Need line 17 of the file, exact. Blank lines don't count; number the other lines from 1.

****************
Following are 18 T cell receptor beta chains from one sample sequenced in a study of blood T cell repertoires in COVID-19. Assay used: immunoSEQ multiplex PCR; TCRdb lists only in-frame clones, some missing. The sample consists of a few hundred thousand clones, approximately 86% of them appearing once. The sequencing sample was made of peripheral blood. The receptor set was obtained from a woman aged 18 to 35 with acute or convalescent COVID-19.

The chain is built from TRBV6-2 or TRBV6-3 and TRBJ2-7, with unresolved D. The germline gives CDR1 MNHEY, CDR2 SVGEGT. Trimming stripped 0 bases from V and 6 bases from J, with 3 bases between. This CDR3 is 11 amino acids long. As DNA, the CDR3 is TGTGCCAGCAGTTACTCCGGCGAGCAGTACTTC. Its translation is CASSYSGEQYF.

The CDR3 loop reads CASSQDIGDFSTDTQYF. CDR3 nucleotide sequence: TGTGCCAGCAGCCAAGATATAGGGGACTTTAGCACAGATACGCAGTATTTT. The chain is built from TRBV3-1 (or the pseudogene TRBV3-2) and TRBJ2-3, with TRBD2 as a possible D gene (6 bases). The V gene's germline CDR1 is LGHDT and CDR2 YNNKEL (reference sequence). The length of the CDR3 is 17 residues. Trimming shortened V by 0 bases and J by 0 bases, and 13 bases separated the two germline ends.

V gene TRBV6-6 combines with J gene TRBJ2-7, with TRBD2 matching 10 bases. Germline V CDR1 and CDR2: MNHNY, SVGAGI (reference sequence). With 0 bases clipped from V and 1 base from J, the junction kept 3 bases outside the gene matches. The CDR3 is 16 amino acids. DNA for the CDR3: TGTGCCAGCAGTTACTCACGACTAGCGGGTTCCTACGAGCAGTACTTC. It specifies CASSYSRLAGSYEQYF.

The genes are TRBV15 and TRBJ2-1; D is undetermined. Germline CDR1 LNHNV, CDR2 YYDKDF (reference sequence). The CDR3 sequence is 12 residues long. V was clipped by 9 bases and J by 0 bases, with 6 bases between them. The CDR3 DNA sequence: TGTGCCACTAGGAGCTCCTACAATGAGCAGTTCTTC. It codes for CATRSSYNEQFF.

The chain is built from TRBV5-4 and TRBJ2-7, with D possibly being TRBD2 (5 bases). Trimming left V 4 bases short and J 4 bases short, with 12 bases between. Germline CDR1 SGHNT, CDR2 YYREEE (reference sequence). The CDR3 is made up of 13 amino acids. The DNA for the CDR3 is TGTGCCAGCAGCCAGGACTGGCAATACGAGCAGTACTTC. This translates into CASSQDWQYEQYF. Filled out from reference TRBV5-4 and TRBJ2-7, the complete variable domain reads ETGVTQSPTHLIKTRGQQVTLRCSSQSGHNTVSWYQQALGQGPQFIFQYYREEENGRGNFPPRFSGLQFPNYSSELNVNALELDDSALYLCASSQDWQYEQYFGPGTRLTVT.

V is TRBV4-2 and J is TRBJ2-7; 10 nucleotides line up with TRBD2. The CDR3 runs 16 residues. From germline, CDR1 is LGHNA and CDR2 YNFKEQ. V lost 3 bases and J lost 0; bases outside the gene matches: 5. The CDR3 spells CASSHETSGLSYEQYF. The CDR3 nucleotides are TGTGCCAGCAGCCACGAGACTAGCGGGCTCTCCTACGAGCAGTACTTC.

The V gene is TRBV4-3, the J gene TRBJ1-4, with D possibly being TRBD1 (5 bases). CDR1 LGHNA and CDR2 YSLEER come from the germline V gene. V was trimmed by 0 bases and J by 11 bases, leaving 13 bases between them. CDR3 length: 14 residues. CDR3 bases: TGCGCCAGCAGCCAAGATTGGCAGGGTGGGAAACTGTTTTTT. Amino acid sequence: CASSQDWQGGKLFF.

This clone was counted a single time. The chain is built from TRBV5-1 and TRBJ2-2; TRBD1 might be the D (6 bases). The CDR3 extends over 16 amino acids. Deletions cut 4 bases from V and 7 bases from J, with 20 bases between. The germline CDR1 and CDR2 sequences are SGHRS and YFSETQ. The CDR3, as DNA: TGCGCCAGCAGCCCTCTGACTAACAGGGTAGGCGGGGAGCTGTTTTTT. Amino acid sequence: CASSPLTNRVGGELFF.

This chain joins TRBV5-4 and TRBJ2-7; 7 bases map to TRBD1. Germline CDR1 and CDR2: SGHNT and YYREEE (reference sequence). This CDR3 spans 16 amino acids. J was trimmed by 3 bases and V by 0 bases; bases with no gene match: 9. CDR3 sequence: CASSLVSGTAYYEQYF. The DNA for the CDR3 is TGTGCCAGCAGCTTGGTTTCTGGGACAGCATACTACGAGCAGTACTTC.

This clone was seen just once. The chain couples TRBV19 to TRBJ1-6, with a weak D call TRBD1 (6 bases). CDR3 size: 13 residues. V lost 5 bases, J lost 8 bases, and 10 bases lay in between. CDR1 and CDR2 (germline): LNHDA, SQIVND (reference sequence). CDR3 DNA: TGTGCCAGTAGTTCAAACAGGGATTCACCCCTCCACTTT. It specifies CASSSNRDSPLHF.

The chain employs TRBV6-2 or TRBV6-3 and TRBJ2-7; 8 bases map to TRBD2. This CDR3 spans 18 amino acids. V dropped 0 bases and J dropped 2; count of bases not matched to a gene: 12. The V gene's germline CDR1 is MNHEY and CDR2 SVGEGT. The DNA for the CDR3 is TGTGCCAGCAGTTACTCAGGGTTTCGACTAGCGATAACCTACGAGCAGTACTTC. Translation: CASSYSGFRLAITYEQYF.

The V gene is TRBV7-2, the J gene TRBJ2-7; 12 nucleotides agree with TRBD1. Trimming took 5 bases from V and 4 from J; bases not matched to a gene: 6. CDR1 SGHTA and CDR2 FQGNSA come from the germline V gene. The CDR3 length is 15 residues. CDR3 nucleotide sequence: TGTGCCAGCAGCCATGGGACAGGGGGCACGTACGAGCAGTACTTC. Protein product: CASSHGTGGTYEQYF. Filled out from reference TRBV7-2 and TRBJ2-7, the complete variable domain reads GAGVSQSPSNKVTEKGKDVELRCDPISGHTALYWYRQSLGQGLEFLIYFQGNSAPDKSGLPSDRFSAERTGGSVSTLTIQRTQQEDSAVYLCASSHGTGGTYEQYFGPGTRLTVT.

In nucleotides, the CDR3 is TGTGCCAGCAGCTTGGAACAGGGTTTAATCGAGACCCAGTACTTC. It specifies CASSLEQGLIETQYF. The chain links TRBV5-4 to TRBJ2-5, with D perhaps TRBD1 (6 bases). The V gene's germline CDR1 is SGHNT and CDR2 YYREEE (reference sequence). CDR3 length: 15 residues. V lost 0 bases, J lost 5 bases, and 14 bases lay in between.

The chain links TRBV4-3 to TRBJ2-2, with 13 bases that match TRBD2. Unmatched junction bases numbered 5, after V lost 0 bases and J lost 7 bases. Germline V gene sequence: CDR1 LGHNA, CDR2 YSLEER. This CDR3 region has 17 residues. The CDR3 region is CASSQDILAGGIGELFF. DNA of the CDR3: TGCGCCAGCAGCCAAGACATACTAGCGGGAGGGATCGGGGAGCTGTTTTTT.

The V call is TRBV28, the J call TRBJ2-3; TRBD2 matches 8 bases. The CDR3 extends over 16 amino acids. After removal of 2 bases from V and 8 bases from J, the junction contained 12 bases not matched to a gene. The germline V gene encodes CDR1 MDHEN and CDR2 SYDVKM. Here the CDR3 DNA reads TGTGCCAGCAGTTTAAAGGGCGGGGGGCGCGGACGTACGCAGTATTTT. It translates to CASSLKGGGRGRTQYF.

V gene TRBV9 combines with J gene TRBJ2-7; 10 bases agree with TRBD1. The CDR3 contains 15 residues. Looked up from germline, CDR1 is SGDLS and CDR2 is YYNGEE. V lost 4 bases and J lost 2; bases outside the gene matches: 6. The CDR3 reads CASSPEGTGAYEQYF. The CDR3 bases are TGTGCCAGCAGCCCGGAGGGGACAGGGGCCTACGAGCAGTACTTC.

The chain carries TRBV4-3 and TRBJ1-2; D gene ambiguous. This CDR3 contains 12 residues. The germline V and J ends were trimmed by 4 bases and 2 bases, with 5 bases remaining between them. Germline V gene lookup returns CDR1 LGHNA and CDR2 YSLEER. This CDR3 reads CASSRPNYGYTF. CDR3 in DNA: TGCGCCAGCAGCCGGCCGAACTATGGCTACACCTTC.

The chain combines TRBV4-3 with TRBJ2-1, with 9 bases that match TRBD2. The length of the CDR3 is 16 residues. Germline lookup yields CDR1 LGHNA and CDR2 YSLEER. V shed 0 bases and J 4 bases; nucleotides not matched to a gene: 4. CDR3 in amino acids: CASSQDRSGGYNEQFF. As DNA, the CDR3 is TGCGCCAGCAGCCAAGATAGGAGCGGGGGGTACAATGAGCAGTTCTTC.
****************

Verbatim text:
V gene TRBV9 combines with J gene TRBJ2-7; 10 bases agree with TRBD1. The CDR3 contains 15 residues. Looked up from germline, CDR1 is SGDLS and CDR2 is YYNGEE. V lost 4 bases and J lost 2; bases outside the gene matches: 6. The CDR3 reads CASSPEGTGAYEQYF. The CDR3 bases are TGTGCCAGCAGCCCGGAGGGGACAGGGGCCTACGAGCAGTACTTC.